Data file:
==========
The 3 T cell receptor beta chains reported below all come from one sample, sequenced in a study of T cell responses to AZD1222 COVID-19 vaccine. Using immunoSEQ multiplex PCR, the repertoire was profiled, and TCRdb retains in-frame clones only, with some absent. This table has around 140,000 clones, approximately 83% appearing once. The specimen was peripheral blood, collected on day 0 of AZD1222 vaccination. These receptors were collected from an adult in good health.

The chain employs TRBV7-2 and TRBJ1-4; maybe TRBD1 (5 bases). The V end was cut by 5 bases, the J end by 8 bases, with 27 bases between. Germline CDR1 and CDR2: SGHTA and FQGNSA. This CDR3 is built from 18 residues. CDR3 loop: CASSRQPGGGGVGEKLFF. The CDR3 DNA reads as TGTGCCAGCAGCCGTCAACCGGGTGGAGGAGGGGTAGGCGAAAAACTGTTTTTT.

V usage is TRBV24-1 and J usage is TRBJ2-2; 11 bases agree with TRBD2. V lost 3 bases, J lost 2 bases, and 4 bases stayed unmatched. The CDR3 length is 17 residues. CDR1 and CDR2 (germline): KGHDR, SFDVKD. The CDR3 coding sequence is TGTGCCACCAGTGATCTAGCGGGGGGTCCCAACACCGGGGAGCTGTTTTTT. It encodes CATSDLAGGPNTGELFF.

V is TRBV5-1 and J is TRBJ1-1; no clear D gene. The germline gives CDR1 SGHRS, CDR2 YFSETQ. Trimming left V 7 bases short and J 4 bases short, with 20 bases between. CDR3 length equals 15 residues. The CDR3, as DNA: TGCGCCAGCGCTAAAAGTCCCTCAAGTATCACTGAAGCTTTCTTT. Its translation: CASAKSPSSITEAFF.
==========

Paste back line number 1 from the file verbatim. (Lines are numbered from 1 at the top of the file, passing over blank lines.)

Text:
The 3 T cell receptor beta chains reported below all come from one sample, sequenced in a study of T cell responses to AZD1222 COVID-19 vaccine. Using immunoSEQ multiplex PCR, the repertoire was profiled, and TCRdb retains in-frame clones only, with some absent. This table has around 140,000 clones, approximately 83% appearing once. The specimen was peripheral blood, collected on day 0 of AZD1222 vaccination. These receptors were collected from an adult in good health.